GUJARAT POLLS

Ahmed Patel dismisses 'Muslim' posters, blames BJP's 'dirty tricks dept'

ahmed-patel-muslim-poster-ANI A poster calling on Muslims to support the Congress to make Ahmed Patel the chief minister in Surat | ANI

At the fag end of campaigning for the Assembly elections in Gujarat, mysterious posters have come up in different parts of the state, appealing to the Muslim community to vote for the Congress, so that one of its leaders, Ahmed Patel, can be made chief minister.

The posters, which bear the photos of Patel and soon-to-be-Congress president Rahul Gandhi, also carry the party's election symbol—the hand—and its slogan for the polls, which is Congress Aave Che. And the message about making Patel chief minister is in Gujarati.

"To maintain unity within the Muslim community and to make Ahmed Patel the 'wazir-e-alam' (grand minister) of Gujarat, we request the Muslim community to vote only for the Congress," the posters said.

Gauging the potential of the posters to damage the Congress' campaign, which had steered clear of communal issues, Patel was quick to declare that he had never been a chief ministerial candidate and never shall be one.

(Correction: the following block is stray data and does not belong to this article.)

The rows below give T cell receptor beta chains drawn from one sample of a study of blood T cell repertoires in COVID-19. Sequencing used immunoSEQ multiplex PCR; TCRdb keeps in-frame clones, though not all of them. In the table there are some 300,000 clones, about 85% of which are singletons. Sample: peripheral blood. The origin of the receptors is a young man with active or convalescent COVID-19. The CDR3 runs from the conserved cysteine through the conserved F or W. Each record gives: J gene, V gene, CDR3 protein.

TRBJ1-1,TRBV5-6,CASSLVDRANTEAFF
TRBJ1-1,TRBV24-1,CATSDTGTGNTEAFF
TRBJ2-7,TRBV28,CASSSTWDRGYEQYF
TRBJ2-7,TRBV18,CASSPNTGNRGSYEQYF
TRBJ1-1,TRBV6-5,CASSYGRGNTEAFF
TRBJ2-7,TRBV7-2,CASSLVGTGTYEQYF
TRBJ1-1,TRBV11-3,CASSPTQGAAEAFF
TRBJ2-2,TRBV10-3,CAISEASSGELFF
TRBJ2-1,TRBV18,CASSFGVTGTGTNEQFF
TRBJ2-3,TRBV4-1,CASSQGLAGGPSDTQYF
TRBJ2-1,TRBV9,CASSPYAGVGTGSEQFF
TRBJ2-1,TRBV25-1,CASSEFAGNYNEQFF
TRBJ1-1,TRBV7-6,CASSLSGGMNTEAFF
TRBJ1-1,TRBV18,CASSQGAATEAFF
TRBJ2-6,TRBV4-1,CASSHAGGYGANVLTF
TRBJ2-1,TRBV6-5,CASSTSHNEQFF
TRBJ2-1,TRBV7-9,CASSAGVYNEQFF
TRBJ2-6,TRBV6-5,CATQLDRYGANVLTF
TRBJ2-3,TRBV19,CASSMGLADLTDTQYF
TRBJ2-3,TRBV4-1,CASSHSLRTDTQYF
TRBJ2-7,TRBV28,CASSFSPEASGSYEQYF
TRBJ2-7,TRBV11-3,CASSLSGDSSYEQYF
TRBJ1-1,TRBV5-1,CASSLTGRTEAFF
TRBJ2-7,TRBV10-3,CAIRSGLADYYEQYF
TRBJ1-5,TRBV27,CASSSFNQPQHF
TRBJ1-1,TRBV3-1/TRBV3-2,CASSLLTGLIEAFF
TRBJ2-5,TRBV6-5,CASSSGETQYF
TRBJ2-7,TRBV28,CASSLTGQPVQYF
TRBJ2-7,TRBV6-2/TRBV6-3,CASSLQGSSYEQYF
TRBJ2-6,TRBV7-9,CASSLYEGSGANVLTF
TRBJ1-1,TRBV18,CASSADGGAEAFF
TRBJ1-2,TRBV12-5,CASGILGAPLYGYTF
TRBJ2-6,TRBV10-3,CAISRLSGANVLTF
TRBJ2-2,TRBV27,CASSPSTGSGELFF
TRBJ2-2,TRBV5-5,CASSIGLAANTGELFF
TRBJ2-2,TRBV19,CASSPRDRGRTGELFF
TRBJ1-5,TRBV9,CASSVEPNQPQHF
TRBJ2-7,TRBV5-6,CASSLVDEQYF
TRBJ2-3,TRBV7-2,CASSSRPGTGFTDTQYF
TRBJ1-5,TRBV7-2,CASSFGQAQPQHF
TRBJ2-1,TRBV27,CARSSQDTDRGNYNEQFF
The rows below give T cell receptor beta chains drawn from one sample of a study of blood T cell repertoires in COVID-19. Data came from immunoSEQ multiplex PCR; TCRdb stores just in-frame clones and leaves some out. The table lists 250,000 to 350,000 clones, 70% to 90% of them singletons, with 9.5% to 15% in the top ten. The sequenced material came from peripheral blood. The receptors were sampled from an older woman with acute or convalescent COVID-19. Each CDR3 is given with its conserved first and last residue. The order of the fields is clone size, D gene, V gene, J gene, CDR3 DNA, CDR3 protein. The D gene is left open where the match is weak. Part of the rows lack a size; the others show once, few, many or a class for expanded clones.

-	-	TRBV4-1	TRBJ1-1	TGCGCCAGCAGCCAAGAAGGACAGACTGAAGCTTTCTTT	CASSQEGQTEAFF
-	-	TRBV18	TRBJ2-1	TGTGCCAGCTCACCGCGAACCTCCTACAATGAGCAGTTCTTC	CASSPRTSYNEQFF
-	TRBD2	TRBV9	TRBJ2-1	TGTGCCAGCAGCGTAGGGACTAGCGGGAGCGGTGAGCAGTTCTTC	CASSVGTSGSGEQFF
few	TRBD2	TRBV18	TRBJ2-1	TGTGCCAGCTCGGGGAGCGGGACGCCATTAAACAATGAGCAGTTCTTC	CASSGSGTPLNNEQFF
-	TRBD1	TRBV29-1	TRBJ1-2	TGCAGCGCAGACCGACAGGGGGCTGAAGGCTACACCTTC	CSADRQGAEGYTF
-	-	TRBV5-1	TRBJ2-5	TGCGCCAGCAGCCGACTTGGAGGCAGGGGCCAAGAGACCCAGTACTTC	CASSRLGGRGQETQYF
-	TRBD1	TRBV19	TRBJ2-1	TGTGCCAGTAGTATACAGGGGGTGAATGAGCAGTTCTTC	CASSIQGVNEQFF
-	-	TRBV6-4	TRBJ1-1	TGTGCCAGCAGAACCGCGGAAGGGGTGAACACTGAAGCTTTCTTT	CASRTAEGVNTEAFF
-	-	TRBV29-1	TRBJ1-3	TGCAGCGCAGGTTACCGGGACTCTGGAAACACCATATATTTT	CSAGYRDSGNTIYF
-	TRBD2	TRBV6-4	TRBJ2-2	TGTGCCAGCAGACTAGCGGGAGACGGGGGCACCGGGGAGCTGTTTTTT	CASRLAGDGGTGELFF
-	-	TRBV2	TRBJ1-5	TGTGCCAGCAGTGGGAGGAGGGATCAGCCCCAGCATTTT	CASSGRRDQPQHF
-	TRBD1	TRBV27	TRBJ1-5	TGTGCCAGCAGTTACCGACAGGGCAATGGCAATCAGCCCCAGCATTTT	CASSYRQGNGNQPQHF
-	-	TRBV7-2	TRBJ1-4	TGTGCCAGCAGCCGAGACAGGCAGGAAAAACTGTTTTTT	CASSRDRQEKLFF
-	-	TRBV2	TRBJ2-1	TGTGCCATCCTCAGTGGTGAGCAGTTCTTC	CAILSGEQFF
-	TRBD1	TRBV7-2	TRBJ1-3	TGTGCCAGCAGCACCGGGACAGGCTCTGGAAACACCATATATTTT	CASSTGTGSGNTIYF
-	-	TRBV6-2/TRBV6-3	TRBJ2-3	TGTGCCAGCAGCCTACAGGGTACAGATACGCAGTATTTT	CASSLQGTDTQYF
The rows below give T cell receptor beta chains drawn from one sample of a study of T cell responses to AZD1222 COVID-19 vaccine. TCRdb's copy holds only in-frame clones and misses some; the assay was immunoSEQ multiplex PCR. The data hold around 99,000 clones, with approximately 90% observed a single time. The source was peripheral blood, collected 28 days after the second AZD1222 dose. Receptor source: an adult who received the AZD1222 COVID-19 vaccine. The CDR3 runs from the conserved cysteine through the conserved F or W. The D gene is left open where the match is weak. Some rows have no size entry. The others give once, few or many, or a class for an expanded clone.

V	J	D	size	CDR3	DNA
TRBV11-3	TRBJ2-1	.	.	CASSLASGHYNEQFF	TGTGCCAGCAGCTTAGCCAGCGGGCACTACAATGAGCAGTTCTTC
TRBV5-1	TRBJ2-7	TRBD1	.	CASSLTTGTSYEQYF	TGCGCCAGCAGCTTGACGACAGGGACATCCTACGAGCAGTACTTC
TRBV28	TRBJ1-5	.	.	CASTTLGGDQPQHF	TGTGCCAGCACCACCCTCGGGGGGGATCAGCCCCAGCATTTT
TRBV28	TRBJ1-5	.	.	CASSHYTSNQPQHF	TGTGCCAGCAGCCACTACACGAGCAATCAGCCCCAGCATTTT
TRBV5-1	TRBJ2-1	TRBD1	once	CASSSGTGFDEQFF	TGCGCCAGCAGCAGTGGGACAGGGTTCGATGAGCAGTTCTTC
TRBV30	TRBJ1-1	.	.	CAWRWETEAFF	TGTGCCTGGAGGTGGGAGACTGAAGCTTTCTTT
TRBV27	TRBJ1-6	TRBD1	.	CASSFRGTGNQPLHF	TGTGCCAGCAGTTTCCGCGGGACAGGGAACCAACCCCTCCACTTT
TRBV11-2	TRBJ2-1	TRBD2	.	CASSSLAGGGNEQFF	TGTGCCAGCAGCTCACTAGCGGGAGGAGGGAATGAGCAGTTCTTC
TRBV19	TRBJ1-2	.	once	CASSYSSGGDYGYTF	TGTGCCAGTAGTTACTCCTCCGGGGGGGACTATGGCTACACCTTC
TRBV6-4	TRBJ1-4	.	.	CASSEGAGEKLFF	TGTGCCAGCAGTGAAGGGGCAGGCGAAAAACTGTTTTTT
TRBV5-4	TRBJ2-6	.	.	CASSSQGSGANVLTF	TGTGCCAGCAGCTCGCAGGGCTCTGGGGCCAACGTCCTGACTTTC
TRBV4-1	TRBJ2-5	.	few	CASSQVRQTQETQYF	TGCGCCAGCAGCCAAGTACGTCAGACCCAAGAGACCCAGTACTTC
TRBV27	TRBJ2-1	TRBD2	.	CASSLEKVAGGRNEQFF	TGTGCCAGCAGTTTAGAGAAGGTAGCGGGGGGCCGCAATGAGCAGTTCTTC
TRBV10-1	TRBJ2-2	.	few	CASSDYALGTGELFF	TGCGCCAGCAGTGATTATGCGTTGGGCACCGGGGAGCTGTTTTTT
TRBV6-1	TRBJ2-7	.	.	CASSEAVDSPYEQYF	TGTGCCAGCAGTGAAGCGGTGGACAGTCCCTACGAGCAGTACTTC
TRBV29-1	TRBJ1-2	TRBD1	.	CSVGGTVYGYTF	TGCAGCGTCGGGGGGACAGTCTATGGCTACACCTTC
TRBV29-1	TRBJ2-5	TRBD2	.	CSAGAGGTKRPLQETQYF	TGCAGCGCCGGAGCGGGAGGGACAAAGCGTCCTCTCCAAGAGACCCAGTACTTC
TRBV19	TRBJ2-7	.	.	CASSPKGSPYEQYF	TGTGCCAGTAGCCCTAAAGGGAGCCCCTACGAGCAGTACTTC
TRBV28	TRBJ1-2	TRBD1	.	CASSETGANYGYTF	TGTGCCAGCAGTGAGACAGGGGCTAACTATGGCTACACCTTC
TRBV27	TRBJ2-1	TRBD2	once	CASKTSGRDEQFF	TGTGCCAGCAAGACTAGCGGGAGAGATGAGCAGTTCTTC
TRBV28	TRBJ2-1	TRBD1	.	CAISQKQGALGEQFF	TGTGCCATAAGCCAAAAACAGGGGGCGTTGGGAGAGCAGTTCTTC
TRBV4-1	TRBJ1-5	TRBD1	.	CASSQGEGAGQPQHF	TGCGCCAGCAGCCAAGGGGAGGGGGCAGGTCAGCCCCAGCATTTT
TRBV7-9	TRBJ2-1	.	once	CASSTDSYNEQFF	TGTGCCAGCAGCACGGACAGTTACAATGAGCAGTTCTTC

Congress leaders said the posters were the handiwork of the 'dirty tricks department' of the BJP since the incumbent was desperately trying to communalise the campaign and polarise the electorate.

Patel tweeted, “The moot issue is that the BJP is trying very, very hard to divert the narrative from its performance of last 22 years to a divisive agenda. Hence, their reliance on lies and propaganda. But people of Gujarat have made up their mind this time.”

“Putting up fake posters and orchestrating a rumour campaign shows the utter desperation of the BJP. Fearing defeat, do they have to rely on such dirty tricks? I have never ever been a candidate for the CM and will never, ever be,” said the Congress leader, who hails from Bharuch in Gujarat.

The Congress, realising that polarisation of the electorate on communal lines favours the BJP, had kept completely quiet on the 2002 riots. It is keen to shed the image of a party that indulges in appeasement of the minorities, since it has got feedback that this has resulted in antagonising the majority. It is for precisely this reason that Gandhi is experimenting with 'soft Hindutva,' making frequent visits to temples during his Gujarat campaign.

It is felt that the posters, proclaiming that Gandhi would make Patel, who is a Muslim, chief minister if the Congress won, were aimed at neutralising the impact of the party's strategic shift in campaign by projecting it as a pro-Muslim party.

(With agency inputs)

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